Whacky Rules of the 35th America’s Cup
Scuttlebutt editor Craig Leweck wrote the following excellent breakdown of the rules for this 35th America’s Cup. I thought you’d all like to read his report…
Whacky Rules of the 35th America’s Cup
by Craig Leweck, Scuttlebutt
When the 34th America’s Cup began on September 7, a cloud of confusion covered San Francisco Bay as Defender Oracle Team USA began the series with -2 points.
What championship of sport begins with a tilted playing field? (Answer below)
The advantage given to Challenger Emirates Team New Zealand in 2013 was the result of a jury penalty against the Defender due to boat tampering during the AC World Series. Rather than an outright disqualification of the host team, this kept the show going – a vital result for the people who had paid for the show.
As history reports, the Defender overcame this deficit to win, and in forming the rules for the 35th edition, has pushed this championship structure to extremes not previously seen (or imagined?).
• A team pocketing points before the Challenger Series began.
• The Defender racing in the Challenger Series.
• A team pocketing points before the America’s Cup Match begins.
So what championship of sport begins with a tilted playing field? I can only think of car racing, which holds time trials to determine starting order. Can’t think of another sport. But car racing offers only a few lengths advantage, not a lap. Or a full race.
Good luck to the broadcasters explaining this one…
But the Challengers signed up for this gig, so no use now debating the rules. Rules are rules. If you want to play the game, you accept the rules and play up to their absolute limit. All games are the same.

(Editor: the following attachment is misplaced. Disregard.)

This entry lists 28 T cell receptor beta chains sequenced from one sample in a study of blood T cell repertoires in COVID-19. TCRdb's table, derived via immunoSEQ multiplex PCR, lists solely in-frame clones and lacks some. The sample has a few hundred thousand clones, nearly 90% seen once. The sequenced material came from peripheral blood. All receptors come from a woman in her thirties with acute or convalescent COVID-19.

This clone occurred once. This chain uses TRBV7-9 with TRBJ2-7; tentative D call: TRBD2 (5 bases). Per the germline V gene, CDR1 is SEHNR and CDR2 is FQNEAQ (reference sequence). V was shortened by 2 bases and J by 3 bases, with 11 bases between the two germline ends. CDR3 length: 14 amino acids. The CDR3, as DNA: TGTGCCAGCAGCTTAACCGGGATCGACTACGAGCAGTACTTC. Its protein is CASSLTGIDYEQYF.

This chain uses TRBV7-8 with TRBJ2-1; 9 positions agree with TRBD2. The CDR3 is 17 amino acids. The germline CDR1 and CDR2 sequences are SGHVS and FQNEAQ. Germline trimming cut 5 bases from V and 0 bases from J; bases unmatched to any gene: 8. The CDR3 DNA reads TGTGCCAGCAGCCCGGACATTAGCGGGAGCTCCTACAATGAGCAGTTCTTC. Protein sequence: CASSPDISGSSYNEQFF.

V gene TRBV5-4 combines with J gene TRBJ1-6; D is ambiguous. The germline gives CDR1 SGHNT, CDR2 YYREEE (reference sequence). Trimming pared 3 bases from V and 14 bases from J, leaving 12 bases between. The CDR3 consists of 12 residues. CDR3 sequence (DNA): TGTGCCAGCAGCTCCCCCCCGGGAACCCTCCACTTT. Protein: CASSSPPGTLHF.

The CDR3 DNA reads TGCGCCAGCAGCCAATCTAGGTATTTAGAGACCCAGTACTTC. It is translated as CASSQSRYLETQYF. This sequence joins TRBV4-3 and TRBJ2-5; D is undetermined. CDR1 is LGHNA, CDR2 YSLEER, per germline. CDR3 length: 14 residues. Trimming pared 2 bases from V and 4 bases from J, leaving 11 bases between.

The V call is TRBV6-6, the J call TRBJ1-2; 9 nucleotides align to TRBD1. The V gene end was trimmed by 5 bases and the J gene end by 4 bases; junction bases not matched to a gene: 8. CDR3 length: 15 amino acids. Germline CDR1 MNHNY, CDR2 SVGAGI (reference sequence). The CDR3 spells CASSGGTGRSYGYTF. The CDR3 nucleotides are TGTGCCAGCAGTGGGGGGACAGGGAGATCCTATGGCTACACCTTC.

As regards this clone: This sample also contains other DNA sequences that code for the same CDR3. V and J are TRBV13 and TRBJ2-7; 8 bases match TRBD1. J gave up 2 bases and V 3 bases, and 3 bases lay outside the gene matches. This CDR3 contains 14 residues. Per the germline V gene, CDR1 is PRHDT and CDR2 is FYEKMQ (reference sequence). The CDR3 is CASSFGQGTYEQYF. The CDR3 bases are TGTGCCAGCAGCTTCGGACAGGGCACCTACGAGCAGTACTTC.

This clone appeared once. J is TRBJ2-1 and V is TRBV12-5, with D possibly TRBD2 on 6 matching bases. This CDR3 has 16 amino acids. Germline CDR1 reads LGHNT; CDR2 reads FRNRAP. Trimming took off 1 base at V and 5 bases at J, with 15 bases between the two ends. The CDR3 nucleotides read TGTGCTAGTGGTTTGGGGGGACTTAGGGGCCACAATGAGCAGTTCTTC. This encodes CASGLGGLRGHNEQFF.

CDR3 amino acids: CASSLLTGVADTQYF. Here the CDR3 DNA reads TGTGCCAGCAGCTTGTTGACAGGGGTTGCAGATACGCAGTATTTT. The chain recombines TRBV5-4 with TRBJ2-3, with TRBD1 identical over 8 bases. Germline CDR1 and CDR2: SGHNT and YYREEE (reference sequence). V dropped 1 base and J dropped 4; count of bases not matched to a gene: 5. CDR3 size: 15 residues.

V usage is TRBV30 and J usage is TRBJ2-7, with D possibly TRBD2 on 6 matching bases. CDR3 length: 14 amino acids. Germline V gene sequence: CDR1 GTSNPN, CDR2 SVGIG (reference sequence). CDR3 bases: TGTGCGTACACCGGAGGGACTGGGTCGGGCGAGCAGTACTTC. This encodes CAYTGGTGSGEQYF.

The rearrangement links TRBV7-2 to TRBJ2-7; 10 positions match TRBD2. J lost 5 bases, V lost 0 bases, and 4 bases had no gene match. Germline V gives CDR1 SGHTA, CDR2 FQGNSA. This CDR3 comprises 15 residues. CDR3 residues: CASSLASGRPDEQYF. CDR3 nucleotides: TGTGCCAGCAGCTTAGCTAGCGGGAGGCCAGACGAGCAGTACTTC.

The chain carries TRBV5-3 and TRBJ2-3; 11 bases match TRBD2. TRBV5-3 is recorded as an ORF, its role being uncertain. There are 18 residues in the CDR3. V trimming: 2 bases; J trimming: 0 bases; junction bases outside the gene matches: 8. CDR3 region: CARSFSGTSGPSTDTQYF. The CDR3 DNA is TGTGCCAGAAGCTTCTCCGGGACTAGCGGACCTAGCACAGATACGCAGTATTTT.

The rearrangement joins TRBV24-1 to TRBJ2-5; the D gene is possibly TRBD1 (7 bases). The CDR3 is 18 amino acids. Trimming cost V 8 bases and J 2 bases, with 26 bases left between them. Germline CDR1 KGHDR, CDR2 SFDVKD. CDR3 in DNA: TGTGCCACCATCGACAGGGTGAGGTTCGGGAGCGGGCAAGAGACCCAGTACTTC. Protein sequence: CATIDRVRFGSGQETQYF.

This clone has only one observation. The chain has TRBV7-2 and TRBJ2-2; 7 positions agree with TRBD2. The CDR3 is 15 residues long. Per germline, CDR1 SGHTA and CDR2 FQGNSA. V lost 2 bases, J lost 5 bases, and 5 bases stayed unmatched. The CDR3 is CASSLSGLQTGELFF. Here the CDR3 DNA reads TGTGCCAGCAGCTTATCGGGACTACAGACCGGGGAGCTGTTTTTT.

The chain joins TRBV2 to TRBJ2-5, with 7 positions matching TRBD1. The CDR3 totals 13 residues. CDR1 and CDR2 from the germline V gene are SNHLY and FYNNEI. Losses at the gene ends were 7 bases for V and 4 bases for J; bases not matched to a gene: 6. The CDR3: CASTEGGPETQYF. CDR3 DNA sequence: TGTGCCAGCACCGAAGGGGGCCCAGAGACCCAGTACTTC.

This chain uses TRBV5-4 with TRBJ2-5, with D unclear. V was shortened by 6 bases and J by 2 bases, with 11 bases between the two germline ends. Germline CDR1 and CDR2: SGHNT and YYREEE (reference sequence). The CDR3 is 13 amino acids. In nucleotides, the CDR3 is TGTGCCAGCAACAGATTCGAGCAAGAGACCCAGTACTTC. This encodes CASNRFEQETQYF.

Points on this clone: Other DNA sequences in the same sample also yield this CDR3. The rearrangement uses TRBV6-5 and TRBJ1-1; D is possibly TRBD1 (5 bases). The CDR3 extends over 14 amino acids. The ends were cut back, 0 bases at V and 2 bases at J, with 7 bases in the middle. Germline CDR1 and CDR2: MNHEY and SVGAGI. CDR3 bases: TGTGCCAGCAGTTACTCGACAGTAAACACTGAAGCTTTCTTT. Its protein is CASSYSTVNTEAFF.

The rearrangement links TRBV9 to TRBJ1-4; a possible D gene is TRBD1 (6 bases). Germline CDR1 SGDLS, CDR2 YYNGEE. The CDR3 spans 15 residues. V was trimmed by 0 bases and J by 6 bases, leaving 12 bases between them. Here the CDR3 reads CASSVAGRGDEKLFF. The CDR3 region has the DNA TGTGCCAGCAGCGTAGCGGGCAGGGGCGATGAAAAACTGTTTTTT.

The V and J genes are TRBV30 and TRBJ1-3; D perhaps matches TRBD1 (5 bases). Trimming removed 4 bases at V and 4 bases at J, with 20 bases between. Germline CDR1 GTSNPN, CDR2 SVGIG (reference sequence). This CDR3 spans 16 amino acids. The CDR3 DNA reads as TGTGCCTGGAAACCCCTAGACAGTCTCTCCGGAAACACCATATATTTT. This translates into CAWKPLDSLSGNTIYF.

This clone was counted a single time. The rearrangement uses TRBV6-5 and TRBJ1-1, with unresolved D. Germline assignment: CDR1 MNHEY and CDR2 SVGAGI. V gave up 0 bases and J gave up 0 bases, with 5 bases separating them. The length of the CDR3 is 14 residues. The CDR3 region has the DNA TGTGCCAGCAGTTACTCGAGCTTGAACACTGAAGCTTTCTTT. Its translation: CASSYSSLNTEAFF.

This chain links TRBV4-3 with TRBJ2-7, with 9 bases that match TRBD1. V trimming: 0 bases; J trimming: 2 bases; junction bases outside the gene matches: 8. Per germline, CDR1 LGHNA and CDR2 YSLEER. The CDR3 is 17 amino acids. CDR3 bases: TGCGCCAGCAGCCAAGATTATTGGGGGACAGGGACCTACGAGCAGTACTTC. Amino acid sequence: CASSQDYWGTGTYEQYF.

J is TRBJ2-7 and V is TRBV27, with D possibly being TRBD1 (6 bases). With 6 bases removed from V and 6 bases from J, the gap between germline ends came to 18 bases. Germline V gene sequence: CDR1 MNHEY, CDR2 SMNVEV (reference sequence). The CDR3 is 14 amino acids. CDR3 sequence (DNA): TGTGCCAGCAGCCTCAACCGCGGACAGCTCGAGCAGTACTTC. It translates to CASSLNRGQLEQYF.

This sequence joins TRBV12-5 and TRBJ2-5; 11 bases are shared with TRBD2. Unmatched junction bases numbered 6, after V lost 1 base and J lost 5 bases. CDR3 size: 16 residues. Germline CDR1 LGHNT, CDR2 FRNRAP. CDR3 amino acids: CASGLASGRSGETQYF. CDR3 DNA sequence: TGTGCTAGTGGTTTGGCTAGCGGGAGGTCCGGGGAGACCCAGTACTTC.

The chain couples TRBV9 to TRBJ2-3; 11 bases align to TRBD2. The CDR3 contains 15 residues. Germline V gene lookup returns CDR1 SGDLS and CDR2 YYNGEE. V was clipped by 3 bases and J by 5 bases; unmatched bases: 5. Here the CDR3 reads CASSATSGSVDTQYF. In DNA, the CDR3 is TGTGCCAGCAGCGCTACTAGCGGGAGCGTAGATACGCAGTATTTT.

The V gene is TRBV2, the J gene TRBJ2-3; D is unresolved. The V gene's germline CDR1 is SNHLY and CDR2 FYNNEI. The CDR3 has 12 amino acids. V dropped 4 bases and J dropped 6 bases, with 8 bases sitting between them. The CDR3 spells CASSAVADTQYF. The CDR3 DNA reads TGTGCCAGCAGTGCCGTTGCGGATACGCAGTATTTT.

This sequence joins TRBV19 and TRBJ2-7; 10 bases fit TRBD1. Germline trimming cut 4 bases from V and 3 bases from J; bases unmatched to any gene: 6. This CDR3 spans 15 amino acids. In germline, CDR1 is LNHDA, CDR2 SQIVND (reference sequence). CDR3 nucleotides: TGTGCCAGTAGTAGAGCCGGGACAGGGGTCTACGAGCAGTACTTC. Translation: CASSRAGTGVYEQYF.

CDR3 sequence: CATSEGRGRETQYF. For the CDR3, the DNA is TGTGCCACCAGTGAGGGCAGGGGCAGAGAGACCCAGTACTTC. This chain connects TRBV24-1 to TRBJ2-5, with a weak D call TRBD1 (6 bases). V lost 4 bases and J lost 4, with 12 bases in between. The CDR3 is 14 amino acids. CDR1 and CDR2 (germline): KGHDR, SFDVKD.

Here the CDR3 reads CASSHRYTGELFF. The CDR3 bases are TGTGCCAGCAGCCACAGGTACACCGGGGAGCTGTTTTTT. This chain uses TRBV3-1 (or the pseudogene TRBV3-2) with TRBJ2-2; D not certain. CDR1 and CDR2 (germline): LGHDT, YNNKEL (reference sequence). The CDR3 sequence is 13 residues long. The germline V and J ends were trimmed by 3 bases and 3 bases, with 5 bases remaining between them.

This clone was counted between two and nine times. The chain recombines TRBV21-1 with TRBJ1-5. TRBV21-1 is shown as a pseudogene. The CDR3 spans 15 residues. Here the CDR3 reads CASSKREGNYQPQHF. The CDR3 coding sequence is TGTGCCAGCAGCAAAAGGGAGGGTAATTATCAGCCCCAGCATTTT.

As for the impassioned fans, however, that’s another story. Kiwi fan Tom Weaver couldn’t contain himself when considering the structure of this America’s Cup.
“This 2017 edition of the America’s Cup has to be the most crooked contest in an event historically famous for being stacked in the defenders favour,” claims Weaver. “This latest edition makes the New York Yacht Club’s shenanigans over a period of 130 years look like kindergarten compared to the Oracle Team USA idea of fair play in 2017.
“ETNZ have stormed through a ring of fire to get to the Match starting on Saturday; quite frankly I’m surprised Oracle did not succeed in instructing one of their puppet teams to “Take Out” ETNZ the old fashioned way – T-bone! But I digress.
“Forcing ETNZ into a challenger selection series in which the Defender gets to compete/check-in/gauge performance – WTF …give me a break! George Schuyler will be rolling over in his grave as ETNZ finally emerge as the selected Challenger for the America’s Cup Match only to start one race down. WHAT? Is that a -1 or they are +1? What, you are confused? Sounds like a video game or something.
“The whole event stinks of myopic short term money grubbing greed. When the wind is less than 10kts the racing is like watching paint dry – just like sailing always has been. We have arrived on Saturday to see USA vs NZL for all the marbles. I just hope our Australian is better than your Australians – GO ETNZ!”
America’s Cup Match (June 17 to 25; may end earlier): The final stage of the 35th America’s Cup will see Jimmy Spithill’s Oracle Team USA lining up against Peter Burling’s Emirates Team New Zealand, with the winner to be the first team to claim seven points. However, the caveat is how the Defender, which won the
However, the caveat is how the Defender, which won the Qualifiers held on May 26-June 3, will begin the series with a one point advantage. As the rules detail, the Challenger will carry a one point disadvantage (ie, minus 1), meaning they will need to win eight races to take the trophy whereas the Defender need only win seven races.
Thanks to US Scuttlebutt and Craig Lewick; enjoy the 35th America’s Cup and don’t worry about who wins. He’ll be a New Zealander anyway. Let’s just hope he’s the American New Zealander and not the New Zealand New Zealander…